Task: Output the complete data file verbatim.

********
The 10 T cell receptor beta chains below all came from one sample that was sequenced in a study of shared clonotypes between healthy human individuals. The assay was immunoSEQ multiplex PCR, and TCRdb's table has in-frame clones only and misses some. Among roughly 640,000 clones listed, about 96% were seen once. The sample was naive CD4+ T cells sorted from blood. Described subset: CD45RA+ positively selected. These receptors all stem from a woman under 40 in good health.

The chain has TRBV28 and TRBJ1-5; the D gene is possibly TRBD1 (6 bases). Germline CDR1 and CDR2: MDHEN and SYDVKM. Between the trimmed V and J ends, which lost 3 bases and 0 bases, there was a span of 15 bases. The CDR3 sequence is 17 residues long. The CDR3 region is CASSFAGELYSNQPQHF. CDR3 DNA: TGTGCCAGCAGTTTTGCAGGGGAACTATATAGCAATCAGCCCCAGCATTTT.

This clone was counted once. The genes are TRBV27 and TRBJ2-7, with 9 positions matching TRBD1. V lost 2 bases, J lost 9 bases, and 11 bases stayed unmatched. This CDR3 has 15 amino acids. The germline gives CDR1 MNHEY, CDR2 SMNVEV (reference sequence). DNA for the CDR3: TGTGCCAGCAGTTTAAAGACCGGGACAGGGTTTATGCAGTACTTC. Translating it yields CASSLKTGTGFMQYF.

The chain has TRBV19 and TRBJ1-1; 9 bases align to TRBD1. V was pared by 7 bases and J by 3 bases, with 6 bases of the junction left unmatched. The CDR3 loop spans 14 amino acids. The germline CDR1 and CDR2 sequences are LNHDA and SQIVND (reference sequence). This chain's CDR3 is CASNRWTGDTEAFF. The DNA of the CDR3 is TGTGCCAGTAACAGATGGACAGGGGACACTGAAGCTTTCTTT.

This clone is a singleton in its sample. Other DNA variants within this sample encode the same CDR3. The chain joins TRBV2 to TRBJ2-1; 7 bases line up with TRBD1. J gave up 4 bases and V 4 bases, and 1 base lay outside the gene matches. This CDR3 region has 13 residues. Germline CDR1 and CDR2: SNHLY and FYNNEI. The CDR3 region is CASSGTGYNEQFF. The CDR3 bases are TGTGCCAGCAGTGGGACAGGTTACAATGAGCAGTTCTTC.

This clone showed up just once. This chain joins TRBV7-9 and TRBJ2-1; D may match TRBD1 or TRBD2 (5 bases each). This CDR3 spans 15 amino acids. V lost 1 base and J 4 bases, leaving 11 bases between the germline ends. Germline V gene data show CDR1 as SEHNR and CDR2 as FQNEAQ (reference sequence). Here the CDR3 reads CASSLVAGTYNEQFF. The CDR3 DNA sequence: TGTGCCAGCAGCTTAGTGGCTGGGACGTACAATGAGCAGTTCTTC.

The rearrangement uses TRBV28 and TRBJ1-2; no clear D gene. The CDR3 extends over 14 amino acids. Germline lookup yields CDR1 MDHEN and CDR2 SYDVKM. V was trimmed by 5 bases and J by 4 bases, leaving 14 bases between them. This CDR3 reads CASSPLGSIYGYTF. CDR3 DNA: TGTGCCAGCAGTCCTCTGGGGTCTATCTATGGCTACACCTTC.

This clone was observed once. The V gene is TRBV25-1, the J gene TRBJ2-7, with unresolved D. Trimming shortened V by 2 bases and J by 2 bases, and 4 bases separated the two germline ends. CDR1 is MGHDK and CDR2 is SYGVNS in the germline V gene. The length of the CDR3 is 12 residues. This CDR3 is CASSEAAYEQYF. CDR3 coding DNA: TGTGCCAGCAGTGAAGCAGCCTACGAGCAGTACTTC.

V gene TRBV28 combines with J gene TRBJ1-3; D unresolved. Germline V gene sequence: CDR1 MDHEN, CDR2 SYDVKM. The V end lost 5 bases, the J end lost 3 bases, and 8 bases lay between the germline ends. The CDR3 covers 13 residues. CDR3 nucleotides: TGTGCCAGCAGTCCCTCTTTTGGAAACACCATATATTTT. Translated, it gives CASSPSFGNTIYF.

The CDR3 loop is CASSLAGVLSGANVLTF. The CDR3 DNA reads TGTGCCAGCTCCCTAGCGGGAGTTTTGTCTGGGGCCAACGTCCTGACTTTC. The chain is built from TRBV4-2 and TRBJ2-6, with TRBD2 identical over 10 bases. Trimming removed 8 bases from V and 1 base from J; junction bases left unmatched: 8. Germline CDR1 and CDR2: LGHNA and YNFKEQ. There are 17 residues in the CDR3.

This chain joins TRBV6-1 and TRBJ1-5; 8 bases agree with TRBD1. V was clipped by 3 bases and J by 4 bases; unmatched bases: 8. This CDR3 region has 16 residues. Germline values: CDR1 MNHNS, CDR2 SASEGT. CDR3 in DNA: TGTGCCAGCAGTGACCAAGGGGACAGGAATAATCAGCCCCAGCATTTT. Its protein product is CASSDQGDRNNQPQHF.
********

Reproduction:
The 10 T cell receptor beta chains below all came from one sample that was sequenced in a study of shared clonotypes between healthy human individuals. The assay was immunoSEQ multiplex PCR, and TCRdb's table has in-frame clones only and misses some. Among roughly 640,000 clones listed, about 96% were seen once. The sample was naive CD4+ T cells sorted from blood. Described subset: CD45RA+ positively selected. These receptors all stem from a woman under 40 in good health.

The chain has TRBV28 and TRBJ1-5; the D gene is possibly TRBD1 (6 bases). Germline CDR1 and CDR2: MDHEN and SYDVKM. Between the trimmed V and J ends, which lost 3 bases and 0 bases, there was a span of 15 bases. The CDR3 sequence is 17 residues long. The CDR3 region is CASSFAGELYSNQPQHF. CDR3 DNA: TGTGCCAGCAGTTTTGCAGGGGAACTATATAGCAATCAGCCCCAGCATTTT.

This clone was counted once. The genes are TRBV27 and TRBJ2-7, with 9 positions matching TRBD1. V lost 2 bases, J lost 9 bases, and 11 bases stayed unmatched. This CDR3 has 15 amino acids. The germline gives CDR1 MNHEY, CDR2 SMNVEV (reference sequence). DNA for the CDR3: TGTGCCAGCAGTTTAAAGACCGGGACAGGGTTTATGCAGTACTTC. Translating it yields CASSLKTGTGFMQYF.

The chain has TRBV19 and TRBJ1-1; 9 bases align to TRBD1. V was pared by 7 bases and J by 3 bases, with 6 bases of the junction left unmatched. The CDR3 loop spans 14 amino acids. The germline CDR1 and CDR2 sequences are LNHDA and SQIVND (reference sequence). This chain's CDR3 is CASNRWTGDTEAFF. The DNA of the CDR3 is TGTGCCAGTAACAGATGGACAGGGGACACTGAAGCTTTCTTT.

This clone is a singleton in its sample. Other DNA variants within this sample encode the same CDR3. The chain joins TRBV2 to TRBJ2-1; 7 bases line up with TRBD1. J gave up 4 bases and V 4 bases, and 1 base lay outside the gene matches. This CDR3 region has 13 residues. Germline CDR1 and CDR2: SNHLY and FYNNEI. The CDR3 region is CASSGTGYNEQFF. The CDR3 bases are TGTGCCAGCAGTGGGACAGGTTACAATGAGCAGTTCTTC.

This clone showed up just once. This chain joins TRBV7-9 and TRBJ2-1; D may match TRBD1 or TRBD2 (5 bases each). This CDR3 spans 15 amino acids. V lost 1 base and J 4 bases, leaving 11 bases between the germline ends. Germline V gene data show CDR1 as SEHNR and CDR2 as FQNEAQ (reference sequence). Here the CDR3 reads CASSLVAGTYNEQFF. The CDR3 DNA sequence: TGTGCCAGCAGCTTAGTGGCTGGGACGTACAATGAGCAGTTCTTC.

The rearrangement uses TRBV28 and TRBJ1-2; no clear D gene. The CDR3 extends over 14 amino acids. Germline lookup yields CDR1 MDHEN and CDR2 SYDVKM. V was trimmed by 5 bases and J by 4 bases, leaving 14 bases between them. This CDR3 reads CASSPLGSIYGYTF. CDR3 DNA: TGTGCCAGCAGTCCTCTGGGGTCTATCTATGGCTACACCTTC.

This clone was observed once. The V gene is TRBV25-1, the J gene TRBJ2-7, with unresolved D. Trimming shortened V by 2 bases and J by 2 bases, and 4 bases separated the two germline ends. CDR1 is MGHDK and CDR2 is SYGVNS in the germline V gene. The length of the CDR3 is 12 residues. This CDR3 is CASSEAAYEQYF. CDR3 coding DNA: TGTGCCAGCAGTGAAGCAGCCTACGAGCAGTACTTC.

V gene TRBV28 combines with J gene TRBJ1-3; D unresolved. Germline V gene sequence: CDR1 MDHEN, CDR2 SYDVKM. The V end lost 5 bases, the J end lost 3 bases, and 8 bases lay between the germline ends. The CDR3 covers 13 residues. CDR3 nucleotides: TGTGCCAGCAGTCCCTCTTTTGGAAACACCATATATTTT. Translated, it gives CASSPSFGNTIYF.

The CDR3 loop is CASSLAGVLSGANVLTF. The CDR3 DNA reads TGTGCCAGCTCCCTAGCGGGAGTTTTGTCTGGGGCCAACGTCCTGACTTTC. The chain is built from TRBV4-2 and TRBJ2-6, with TRBD2 identical over 10 bases. Trimming removed 8 bases from V and 1 base from J; junction bases left unmatched: 8. Germline CDR1 and CDR2: LGHNA and YNFKEQ. There are 17 residues in the CDR3.

This chain joins TRBV6-1 and TRBJ1-5; 8 bases agree with TRBD1. V was clipped by 3 bases and J by 4 bases; unmatched bases: 8. This CDR3 region has 16 residues. Germline values: CDR1 MNHNS, CDR2 SASEGT. CDR3 in DNA: TGTGCCAGCAGTGACCAAGGGGACAGGAATAATCAGCCCCAGCATTTT. Its protein product is CASSDQGDRNNQPQHF.